When Professor Brian Evans (electrical and computer engineering) asked if all the chemistry sections would be following the new model, Vice Provost Ritter responded that they would not. Some would retain the traditional instructional approach so comparisons in student performance could be made, and not all new ones were fully redesigned at this time. 

Professor Phillip Barrish (English) asked for further information regarding the vice provost’s comment that the redesigned courses would likely work better in some subject matter areas than others.  She responded that faculty would determine the direction of the development effort, but that she realized there was considerable debate as to whether or not these new technological approaches should be used to support assessment in writing. She added that the project might work better in areas where assessments are more objective than in those where they are more subjective.  She emphasized that the effort was not being undertaken to reduce in-class instruction and said she would be strongly opposed if that were the goal. She re-emphasized that the objective is to improve learning by making the experiences positive and engaging for students.

Professor Staiger asked what the University’s position was regarding intellectual property rights for the contributor to the transformation initiative. The vice provost responded that the University will likely be the primary owner of the rights to the degree that the University sponsored and developed the project and materials. However, there was concern that faculty and departments contributing to the development of the transformations should be recognized and rewarded for their work. Projects would need to cover their costs to be sustainable, but revenues beyond that should be considered for return to the faculty and departments that produced them.

When Professor Evans asked what UT Austin’s policy was with regard to ownership of educational content developed by a faculty member, Vice Provost Ritter said the traditional model for the University was that it had no ownership rights over a textbook written by a faculty member.  She added, however, that the course transformation program had caused the University to look at the American Association of Universities’ models regarding this matter.  She said the University is also looking at what should occur when a faculty member builds additional proprietary material on top of open-source systems.  This effort, she said, has involved faculty input, with the University seeking ways to encourage further innovation and collaboration.  For example, if a faculty member were licensing a product or design, the University might encourage licensure at a lower level than that normally undertaken with a private commercial partner to allow educational partners to more easily contribute and collaborate in developments involving that faculty member’s work. Professor Evans asked if there was a private commercial partner involved at present in the reformulation project. The vice provost responded “no” but said she wanted openness retained for that possibility.  She added that she did not think UT Austin would want to be required to offer technical support to users if the project was hugely successful and hundreds of schools wanted to use the online materials.  Professor Evans said that one approach would be to write a book in order to export the ideas, but he wondered who would own a textbook that grew from this project. Vice Provost Ritter said the issue was complex, because there were various aspects to intellectual property rights, including content, approach, software, platform, and analytics. Historically, she thought that faculty members tended to believe that the ownership rights pertained largely to content, but she said the value of content had been diminished greatly by sources like Wikipedia. When Professor Evans asked if the University had disclosed to the faculty, who are currently involved in the transformation project, that it had the ownership rights, the vice provost said she had no prior knowledge about intellectual property prior to becoming involved in this project, but the University was “doing a much better job of signaling this for the next round.”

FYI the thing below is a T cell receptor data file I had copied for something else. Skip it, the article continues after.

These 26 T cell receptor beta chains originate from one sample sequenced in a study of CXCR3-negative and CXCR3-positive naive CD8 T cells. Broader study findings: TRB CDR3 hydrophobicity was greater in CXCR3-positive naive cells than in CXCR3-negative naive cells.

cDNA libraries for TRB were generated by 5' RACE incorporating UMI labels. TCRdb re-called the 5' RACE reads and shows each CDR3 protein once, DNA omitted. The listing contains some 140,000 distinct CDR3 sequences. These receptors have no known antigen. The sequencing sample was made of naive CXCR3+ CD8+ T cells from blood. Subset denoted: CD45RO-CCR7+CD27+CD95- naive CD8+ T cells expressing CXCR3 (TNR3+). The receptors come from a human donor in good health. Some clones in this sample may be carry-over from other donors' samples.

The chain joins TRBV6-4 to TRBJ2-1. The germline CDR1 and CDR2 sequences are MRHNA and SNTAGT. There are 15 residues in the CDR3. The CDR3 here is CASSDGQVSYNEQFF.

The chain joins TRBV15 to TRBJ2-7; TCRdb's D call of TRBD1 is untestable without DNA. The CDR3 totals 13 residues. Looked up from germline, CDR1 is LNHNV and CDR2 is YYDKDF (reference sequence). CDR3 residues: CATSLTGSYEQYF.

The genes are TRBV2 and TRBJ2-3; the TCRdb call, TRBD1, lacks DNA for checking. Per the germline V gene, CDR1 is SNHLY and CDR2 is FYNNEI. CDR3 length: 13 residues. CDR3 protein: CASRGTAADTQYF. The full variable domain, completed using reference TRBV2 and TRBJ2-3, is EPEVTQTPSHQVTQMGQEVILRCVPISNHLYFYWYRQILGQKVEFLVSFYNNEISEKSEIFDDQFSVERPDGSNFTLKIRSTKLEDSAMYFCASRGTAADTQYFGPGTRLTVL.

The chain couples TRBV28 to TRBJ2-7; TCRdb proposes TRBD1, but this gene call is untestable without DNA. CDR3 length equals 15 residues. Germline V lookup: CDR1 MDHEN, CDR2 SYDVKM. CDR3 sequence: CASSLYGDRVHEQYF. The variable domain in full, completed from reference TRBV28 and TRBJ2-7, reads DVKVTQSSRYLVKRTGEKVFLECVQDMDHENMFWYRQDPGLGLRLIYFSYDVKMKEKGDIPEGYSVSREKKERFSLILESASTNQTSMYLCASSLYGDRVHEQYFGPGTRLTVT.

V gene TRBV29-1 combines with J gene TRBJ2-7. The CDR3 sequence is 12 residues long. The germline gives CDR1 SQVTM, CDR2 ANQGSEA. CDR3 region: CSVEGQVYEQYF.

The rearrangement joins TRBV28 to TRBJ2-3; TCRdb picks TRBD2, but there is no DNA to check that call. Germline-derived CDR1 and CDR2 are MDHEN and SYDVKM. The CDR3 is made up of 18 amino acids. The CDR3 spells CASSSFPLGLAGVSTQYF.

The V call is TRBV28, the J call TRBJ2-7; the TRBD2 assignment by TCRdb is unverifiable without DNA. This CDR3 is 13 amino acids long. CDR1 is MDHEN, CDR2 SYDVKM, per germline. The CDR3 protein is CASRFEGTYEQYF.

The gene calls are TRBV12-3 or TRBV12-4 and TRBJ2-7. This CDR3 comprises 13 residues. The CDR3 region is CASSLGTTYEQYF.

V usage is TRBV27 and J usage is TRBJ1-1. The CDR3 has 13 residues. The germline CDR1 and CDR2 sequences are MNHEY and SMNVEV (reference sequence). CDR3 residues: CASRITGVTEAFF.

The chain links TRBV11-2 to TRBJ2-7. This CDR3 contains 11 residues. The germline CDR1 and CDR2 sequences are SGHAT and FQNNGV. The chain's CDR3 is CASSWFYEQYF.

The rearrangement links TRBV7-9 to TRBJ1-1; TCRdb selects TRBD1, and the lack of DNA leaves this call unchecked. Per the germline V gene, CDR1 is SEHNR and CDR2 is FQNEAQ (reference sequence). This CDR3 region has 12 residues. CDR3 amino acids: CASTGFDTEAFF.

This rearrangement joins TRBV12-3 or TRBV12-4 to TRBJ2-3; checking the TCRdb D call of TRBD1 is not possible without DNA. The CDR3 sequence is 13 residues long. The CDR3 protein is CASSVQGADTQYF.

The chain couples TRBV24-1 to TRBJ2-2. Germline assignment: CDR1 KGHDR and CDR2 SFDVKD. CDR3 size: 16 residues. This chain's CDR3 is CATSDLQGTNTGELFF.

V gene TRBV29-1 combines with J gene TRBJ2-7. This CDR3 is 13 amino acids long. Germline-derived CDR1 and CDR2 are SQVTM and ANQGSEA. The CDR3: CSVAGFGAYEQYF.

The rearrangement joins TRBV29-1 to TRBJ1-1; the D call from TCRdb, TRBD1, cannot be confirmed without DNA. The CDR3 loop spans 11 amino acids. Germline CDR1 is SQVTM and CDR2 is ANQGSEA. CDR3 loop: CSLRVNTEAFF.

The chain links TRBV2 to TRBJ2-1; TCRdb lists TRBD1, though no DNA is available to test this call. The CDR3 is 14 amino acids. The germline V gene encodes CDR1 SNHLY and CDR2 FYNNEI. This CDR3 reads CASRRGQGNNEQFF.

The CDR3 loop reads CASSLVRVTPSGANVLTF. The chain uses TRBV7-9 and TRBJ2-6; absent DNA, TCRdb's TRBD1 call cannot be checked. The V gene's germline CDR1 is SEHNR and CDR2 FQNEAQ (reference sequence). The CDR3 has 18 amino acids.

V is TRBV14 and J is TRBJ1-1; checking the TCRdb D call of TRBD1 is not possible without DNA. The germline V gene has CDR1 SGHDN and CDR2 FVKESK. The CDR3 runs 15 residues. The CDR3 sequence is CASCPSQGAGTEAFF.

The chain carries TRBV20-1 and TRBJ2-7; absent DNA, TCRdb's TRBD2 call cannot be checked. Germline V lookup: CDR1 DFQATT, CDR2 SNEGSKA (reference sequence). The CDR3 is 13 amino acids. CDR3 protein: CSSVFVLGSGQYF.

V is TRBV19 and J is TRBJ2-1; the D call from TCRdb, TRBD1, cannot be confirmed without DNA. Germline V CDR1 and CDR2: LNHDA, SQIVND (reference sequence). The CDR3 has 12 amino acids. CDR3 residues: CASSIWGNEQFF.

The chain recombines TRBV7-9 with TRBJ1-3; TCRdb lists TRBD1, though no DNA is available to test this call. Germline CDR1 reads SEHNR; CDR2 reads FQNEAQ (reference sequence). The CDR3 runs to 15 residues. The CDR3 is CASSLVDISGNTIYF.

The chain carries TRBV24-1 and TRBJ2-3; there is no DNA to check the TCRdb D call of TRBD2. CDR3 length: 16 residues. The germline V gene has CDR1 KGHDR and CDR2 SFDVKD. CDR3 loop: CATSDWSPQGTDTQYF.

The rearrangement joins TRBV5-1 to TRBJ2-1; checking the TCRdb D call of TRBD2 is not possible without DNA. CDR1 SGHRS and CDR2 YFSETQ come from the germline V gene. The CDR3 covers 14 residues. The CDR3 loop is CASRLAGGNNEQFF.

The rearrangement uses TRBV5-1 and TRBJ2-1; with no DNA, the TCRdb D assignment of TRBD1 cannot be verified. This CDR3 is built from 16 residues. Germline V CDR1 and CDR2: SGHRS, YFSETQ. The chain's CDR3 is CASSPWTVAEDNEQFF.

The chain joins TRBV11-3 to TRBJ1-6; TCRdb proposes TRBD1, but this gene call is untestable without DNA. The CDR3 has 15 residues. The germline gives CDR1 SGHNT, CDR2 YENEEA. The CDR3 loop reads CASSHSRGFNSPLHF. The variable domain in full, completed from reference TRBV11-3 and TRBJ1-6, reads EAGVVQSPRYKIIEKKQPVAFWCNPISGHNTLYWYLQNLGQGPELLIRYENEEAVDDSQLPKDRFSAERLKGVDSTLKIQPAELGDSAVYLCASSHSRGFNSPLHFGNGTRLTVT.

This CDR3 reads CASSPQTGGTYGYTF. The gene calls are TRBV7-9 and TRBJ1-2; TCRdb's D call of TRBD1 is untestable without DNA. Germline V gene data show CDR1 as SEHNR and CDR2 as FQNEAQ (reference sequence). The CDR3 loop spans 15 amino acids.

After noting that much of the heavy work on this project was being done by non-tenure track lecturers teaching introductory courses, Dr. Blinda McClelland (lecturer, biological sciences) said this group of faculty would appreciate the support of the Faculty Council in any debate about the merits of teaching versus research. Vice Provost Ritter thanked her for the comment and agreed that senior lectures were heavily involved in the project and their work was greatly appreciated.

Professor Robert Abzug (history and American studies) asked how much consideration had been given to students in terms of their need to purchase hardware and software, even if textbook replacement resulted.  He was concerned about the way in which technology develops and that this project might end up raising costs for students as well as the University. The vice provost said students were engaged in the process, and the project included an ongoing effort to get their feedback; in addition, she said a student member was on the review panel for project selection. She said ongoing feedback was essential, especially if the direction for a course turned out to be wrong and redirection became necessary. With regard to technology, she said it was important to maintain flexibility and to not over-commit one way or the other.  She reported that much of the technological needs assessment discussions thus far had centered on developing a common platform for all the courses that offers flexibility in supporting various application programming interfaces through plug-ins. Lastly, she added that she thought future development would need to increasingly provide capability for mobile access.

Chair Friedman thanked Vice Provost Ritter for her presentation, and the Council did as well through its applause.